Qatar may run a budget gap of 4.9 percent of its GDP in 2016 due to the impact of falling global oil prices, according to data released by the ministry of development planning and statistics on Wednesday. The budget deficit is expected to be 3.7 percent of GDP in 2017.
"The fall in oil prices that began in June 2014 was not anticipated," Saleh Al-Nabit, the Development Planning and Statistics Minister, said. "If they persist, lower oil prices will narrow the government's fiscal cushion but our considerable financial reserves will provide an ample buffer. Important capital spending plans will proceed." he added.
The energy-rich Gulf state’s economy is still expected to grow by 7.3 percent in 2016, down on the previous estimate of 7.7 percent, but above the GDP growth in 2014 of barely over six percent, according to ministry data.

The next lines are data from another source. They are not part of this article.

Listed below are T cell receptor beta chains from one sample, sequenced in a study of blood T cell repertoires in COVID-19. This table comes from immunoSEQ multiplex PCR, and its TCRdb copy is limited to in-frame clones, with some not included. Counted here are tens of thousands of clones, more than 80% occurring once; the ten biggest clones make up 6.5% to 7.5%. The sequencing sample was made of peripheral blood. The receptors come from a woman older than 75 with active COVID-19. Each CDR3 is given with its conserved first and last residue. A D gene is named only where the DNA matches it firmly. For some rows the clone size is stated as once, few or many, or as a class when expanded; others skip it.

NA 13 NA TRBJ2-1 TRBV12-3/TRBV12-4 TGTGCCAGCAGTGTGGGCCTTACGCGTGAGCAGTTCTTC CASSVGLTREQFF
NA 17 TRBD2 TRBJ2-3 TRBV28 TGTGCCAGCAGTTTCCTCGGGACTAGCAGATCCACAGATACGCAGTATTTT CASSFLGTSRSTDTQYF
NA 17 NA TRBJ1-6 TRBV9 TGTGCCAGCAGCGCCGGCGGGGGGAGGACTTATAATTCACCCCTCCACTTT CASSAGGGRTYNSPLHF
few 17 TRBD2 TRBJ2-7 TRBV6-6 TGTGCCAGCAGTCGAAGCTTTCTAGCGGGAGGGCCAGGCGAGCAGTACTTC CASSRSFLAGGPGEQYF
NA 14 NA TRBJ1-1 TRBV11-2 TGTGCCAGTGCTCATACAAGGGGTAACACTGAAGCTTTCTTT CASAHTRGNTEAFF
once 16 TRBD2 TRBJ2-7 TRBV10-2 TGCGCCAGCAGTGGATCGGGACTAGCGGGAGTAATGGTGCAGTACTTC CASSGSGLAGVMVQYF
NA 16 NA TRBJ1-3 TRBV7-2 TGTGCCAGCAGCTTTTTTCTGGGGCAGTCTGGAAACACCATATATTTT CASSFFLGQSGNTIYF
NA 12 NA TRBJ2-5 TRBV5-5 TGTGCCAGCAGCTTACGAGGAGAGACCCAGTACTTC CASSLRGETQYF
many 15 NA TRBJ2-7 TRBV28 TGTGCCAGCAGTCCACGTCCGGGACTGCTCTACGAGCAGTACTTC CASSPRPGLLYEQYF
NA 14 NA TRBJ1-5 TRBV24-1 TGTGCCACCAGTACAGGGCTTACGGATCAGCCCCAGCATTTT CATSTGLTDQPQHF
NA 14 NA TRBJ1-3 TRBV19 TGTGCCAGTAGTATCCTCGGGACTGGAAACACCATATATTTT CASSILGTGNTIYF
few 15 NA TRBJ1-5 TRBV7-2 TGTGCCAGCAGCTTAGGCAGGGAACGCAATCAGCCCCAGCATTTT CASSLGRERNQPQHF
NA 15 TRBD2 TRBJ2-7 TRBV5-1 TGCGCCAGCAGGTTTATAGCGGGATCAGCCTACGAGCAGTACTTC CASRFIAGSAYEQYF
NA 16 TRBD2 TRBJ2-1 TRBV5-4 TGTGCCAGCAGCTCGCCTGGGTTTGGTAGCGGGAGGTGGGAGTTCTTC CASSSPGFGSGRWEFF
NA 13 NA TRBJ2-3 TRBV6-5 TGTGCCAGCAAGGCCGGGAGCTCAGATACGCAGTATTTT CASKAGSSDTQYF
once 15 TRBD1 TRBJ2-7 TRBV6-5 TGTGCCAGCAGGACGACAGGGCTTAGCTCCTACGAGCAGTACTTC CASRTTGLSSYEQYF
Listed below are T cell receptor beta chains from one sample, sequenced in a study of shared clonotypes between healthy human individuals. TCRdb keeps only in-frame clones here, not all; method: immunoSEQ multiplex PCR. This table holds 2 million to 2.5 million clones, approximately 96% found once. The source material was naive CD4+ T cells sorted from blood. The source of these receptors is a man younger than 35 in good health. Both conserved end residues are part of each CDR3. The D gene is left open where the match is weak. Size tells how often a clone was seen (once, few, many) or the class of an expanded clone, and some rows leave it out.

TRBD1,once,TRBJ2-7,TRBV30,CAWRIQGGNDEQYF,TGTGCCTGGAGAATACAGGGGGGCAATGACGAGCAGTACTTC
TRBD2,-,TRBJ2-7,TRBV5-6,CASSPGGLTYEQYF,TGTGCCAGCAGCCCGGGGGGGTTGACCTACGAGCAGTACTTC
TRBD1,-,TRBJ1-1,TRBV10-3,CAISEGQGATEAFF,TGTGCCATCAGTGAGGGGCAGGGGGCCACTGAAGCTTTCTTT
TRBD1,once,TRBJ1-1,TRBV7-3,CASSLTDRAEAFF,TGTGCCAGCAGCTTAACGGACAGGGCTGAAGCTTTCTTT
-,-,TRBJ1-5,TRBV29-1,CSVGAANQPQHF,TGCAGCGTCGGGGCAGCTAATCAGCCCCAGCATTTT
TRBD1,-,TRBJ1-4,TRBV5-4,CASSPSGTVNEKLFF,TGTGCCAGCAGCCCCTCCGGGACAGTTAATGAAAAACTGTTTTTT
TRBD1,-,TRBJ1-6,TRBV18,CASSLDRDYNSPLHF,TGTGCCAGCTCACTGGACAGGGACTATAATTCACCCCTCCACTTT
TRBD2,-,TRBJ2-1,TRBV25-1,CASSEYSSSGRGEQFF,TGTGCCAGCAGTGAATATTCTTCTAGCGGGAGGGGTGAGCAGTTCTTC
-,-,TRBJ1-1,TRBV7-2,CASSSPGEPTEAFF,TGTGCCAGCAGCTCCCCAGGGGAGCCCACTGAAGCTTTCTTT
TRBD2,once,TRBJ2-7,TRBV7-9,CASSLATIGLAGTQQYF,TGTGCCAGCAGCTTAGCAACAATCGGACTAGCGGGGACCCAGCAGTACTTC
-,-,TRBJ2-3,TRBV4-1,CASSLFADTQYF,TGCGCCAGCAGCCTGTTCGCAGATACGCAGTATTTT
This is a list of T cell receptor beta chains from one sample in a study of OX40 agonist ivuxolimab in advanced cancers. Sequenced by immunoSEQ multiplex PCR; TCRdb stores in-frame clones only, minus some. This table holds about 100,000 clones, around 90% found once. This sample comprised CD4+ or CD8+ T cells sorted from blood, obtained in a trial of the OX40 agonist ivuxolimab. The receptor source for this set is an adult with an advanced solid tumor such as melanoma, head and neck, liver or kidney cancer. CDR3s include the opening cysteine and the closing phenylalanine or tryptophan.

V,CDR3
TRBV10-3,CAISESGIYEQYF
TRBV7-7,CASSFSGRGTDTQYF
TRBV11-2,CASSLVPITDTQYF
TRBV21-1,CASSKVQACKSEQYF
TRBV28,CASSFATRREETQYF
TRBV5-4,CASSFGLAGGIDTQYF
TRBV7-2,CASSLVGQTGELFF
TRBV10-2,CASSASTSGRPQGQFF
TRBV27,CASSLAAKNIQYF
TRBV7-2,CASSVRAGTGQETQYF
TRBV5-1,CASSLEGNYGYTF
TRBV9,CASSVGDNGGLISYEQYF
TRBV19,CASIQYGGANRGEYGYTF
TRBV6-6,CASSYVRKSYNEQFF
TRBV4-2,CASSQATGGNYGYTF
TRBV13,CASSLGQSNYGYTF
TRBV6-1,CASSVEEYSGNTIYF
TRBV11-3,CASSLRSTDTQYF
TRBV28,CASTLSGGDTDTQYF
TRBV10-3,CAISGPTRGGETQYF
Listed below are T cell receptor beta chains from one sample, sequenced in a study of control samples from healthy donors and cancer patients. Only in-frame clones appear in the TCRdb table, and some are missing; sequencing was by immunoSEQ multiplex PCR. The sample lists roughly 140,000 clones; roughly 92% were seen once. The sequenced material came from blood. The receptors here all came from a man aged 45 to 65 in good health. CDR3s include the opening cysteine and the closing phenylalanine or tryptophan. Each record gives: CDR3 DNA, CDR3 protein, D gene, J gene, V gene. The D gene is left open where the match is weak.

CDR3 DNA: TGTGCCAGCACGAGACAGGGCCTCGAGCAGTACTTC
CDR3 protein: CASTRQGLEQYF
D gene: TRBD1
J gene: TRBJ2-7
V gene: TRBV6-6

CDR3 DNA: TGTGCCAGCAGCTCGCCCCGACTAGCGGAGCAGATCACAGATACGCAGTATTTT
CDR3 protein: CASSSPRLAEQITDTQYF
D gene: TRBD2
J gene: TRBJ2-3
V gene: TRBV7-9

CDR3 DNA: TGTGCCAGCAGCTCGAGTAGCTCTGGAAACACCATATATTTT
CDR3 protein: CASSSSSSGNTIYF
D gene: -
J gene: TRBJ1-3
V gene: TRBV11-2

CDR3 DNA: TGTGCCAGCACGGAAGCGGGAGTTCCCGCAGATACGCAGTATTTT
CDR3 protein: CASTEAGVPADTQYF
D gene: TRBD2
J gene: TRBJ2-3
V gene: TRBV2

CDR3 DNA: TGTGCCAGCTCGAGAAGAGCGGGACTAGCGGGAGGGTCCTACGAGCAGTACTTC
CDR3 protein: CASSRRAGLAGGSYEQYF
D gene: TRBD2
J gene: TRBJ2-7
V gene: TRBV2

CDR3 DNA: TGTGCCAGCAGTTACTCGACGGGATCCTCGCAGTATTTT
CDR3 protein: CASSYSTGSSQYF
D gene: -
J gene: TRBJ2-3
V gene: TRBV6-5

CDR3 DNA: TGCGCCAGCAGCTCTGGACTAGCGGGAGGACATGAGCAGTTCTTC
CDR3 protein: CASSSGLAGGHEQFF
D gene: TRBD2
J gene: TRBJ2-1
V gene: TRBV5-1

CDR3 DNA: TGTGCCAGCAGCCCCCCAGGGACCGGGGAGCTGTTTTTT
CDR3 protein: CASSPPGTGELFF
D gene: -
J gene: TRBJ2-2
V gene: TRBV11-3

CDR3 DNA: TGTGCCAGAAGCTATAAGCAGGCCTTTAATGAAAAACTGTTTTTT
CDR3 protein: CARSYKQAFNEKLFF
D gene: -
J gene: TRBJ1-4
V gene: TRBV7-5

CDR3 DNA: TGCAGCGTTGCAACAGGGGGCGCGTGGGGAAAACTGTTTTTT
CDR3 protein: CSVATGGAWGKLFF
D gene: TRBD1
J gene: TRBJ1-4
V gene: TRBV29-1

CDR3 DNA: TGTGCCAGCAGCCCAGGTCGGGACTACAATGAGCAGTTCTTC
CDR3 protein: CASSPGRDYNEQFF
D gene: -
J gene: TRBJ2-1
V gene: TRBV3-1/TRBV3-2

The government also said it would continue with its extensive investment program ahead of hosting the football World Cup in 2022, despite the expected budget shortfall. Qatar is forecast to spend about $200 billion on infrastructure projects ahead of the World Cup, including a new metro system, a new port, and even a new city north of the capital Doha.
The country's hosting of the 2022 tournament has been a subject of controversy, with Qatar coming under more scrutiny in the past few weeks due to claims of human rights violations and corruption.
Swiss judicial authorities have announced an investigation into the awarding of the 2022 World Cup as part of a larger corruption scandal, after the arrest of FIFA officials in Zurich at the end of May. Officials supervising the plans for the tournament have stated that the preparations remain unaffected.